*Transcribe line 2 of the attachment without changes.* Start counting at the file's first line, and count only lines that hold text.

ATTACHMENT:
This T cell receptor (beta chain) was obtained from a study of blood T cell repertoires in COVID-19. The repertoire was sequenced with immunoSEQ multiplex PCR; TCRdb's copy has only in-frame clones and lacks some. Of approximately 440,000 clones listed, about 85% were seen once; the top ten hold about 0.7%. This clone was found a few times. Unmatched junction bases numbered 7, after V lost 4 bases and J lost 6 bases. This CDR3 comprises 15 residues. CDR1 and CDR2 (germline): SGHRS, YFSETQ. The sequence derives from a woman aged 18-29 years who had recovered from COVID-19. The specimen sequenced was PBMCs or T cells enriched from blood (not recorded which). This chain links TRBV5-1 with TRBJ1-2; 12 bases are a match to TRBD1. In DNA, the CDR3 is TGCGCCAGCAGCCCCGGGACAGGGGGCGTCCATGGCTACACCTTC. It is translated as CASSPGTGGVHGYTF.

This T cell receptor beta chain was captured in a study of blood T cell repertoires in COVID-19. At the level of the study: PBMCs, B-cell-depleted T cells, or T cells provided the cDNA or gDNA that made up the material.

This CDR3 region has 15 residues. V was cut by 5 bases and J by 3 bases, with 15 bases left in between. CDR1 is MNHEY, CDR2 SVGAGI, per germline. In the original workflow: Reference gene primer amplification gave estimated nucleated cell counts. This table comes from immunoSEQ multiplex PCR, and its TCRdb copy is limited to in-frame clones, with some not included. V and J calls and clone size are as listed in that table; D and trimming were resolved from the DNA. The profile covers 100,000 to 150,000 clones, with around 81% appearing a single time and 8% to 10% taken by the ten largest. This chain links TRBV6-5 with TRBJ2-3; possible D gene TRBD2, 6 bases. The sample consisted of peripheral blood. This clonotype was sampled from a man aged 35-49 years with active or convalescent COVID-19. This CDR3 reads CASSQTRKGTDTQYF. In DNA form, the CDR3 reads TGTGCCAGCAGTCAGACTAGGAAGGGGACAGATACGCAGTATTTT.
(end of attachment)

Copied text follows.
This T cell receptor beta chain was captured in a study of blood T cell repertoires in COVID-19. At the level of the study: PBMCs, B-cell-depleted T cells, or T cells provided the cDNA or gDNA that made up the material.